(Adds details on court order, background)
WASHINGTON, Aug 1 (Reuters) - A U.S. appeals court on Tuesday allowed Democratic state attorneys general to defend subsidy payments to insurance companies that are a critical part of the Obamacare healthcare law.
The U.S. Court of Appeals for the District of Columbia Circuit granted a motion filed by the 16 attorneys general, led by California's Xavier Becerra and New York's Eric Schneiderman.
President Donald Trump, frustrated that he and fellow Republicans in Congress have been unable to keep campaign promises to repeal and replace Obamacare, has threatened to cut off the payments.
The subsidies help cover out-of-pocket medical expenses for low-income Americans.
The case, which dates back to the Obama administration, was filed by the Republican-led House of Representatives against the federal government in an effort to block the subsidy payments to insurers for the individual plans created by the Affordable Care Act, popularly known as Obamacare.
The court's decision allows Democrats who back the law to have a say in the legal fight.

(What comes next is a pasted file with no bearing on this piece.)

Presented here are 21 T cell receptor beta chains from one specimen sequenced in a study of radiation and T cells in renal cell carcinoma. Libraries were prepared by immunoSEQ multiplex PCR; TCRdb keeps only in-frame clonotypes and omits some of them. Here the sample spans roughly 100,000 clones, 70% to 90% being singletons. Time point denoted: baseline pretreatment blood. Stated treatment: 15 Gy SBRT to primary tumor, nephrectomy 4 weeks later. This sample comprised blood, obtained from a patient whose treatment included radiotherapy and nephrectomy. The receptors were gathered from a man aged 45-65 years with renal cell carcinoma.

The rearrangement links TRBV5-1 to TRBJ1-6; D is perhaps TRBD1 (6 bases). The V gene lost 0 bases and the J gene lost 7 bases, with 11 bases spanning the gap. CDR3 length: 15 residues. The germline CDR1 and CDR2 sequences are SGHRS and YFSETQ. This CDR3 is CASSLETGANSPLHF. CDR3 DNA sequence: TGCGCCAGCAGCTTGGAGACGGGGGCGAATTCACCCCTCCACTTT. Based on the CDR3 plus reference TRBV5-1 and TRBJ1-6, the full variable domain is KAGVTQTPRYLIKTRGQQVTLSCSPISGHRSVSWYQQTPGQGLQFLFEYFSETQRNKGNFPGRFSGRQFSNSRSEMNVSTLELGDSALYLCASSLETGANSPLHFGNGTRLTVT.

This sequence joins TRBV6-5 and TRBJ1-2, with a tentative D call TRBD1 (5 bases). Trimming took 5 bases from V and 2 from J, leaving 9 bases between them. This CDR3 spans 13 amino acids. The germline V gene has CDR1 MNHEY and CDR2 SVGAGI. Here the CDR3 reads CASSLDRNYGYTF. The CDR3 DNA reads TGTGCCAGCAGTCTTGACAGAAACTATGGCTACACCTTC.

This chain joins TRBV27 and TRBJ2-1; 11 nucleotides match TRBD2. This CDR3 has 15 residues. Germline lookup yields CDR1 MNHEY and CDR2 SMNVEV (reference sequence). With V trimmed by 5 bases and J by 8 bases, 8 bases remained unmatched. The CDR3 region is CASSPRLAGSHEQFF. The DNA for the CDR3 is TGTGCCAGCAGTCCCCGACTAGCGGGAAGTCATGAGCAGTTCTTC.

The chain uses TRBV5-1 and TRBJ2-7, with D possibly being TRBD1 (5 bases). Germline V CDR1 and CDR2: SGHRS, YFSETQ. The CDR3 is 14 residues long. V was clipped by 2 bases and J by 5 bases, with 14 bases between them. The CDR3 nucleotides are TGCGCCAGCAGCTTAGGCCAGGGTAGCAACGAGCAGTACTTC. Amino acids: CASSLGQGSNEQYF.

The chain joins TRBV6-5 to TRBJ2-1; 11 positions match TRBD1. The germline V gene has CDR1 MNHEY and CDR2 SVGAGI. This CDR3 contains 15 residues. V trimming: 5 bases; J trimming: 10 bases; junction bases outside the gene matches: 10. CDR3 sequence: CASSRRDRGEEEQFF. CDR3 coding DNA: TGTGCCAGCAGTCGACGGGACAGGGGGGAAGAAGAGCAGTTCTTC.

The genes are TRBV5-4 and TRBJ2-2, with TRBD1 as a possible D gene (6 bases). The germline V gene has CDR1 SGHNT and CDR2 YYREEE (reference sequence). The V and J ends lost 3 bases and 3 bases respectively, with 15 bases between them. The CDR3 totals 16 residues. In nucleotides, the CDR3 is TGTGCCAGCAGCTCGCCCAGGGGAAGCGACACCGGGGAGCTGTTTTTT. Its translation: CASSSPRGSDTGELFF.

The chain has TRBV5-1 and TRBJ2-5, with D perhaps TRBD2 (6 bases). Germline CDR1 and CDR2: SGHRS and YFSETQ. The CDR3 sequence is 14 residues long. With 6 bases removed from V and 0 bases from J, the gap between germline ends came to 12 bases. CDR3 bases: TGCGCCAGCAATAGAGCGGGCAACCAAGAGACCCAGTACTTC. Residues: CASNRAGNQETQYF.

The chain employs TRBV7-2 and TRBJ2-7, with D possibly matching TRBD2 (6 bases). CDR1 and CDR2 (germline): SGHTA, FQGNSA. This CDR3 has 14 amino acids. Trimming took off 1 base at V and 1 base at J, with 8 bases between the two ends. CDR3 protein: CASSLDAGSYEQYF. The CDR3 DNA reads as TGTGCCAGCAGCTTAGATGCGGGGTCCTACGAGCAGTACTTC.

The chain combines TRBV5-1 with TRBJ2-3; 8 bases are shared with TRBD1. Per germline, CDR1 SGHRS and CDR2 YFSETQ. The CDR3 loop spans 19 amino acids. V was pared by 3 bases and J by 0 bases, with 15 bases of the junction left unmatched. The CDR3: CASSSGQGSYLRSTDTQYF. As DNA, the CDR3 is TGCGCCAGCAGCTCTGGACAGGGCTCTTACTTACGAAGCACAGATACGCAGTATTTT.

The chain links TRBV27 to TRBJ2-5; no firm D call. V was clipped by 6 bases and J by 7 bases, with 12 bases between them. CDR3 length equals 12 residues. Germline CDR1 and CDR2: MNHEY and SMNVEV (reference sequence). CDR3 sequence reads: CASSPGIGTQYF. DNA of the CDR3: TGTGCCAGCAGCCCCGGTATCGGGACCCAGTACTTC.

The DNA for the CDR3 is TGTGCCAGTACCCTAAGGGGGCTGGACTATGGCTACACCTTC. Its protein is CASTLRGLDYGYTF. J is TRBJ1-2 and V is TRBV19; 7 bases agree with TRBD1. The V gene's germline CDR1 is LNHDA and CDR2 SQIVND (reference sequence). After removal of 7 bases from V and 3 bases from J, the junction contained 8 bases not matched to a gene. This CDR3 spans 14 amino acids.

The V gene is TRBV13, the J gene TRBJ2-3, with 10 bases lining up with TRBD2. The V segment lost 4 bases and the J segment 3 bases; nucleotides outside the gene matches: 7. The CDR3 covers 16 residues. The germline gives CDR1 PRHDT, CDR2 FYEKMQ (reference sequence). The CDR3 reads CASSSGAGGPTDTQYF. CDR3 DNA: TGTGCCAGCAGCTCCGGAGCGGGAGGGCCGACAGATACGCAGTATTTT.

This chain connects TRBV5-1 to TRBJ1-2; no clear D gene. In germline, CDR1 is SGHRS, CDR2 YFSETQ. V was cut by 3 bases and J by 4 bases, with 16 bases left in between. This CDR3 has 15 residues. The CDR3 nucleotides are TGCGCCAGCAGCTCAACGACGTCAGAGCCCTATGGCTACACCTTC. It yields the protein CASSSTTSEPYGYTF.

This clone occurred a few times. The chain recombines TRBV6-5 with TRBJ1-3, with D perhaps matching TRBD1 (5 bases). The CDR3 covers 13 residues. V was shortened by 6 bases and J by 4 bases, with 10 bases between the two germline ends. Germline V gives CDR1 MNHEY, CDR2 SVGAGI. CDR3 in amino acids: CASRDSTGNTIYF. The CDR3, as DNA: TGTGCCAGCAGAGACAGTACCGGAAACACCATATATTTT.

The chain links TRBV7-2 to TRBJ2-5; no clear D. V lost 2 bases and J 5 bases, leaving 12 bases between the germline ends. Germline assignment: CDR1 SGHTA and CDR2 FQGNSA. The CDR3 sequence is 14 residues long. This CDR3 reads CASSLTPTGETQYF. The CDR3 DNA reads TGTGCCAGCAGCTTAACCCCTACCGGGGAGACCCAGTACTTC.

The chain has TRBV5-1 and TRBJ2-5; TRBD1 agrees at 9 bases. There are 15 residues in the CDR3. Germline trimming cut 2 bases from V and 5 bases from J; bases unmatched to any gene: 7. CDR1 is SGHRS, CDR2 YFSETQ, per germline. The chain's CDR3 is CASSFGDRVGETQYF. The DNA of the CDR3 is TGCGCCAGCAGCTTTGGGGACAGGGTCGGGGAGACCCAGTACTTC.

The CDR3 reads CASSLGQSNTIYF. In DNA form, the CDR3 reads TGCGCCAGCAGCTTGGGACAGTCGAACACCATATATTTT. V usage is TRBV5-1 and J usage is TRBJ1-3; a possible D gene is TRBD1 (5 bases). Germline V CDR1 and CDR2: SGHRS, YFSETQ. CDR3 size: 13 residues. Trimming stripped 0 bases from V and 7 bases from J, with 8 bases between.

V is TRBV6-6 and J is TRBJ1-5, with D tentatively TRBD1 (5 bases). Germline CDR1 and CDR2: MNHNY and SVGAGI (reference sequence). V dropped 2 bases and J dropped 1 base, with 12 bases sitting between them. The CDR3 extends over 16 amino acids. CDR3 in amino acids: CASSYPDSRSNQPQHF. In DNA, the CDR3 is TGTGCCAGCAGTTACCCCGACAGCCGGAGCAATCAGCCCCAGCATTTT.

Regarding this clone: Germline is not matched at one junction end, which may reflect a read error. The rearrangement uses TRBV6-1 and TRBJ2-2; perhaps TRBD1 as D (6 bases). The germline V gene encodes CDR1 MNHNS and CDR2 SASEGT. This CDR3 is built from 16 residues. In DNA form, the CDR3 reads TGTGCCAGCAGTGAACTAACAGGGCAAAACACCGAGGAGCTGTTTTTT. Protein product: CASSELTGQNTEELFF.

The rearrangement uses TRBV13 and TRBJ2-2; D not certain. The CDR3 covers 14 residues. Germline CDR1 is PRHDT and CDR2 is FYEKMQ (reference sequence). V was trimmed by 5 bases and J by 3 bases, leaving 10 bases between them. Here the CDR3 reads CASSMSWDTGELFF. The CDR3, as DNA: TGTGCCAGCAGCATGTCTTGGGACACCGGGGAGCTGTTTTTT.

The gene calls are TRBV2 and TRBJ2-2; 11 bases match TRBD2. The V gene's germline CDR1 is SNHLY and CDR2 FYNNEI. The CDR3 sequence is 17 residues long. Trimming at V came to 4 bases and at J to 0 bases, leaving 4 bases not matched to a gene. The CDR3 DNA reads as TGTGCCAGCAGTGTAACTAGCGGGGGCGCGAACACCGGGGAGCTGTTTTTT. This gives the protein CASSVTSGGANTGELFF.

"The states have shown a substantial risk that an injunction requiring termination of the payments at issue here ... would lead directly and imminently to an increase in insurance prices, which in turn will increase the number of uninsured individuals for whom the states will have to provide health care," the order issued by a three-judge panel said. All three judges are appointees of former Democratic President Barack Obama.
"In addition, state-funded hospitals will suffer financially when they are unable to recoup costs from uninsured, indigent patients for whom federal law requires them to provide medical care," the court order said.
Trump has repeatedly threatened to withhold the payments to insurers, which amount to about $7 billion this year, and referred to them as a "bailout."
The attorneys general cited in their May court filing Trump's own words vowing to let Obamacare "explode" as part of the reasoning for their intervention. (Reporting by Lawrence Hurley; Editing by Sandra Maler and Peter Cooney)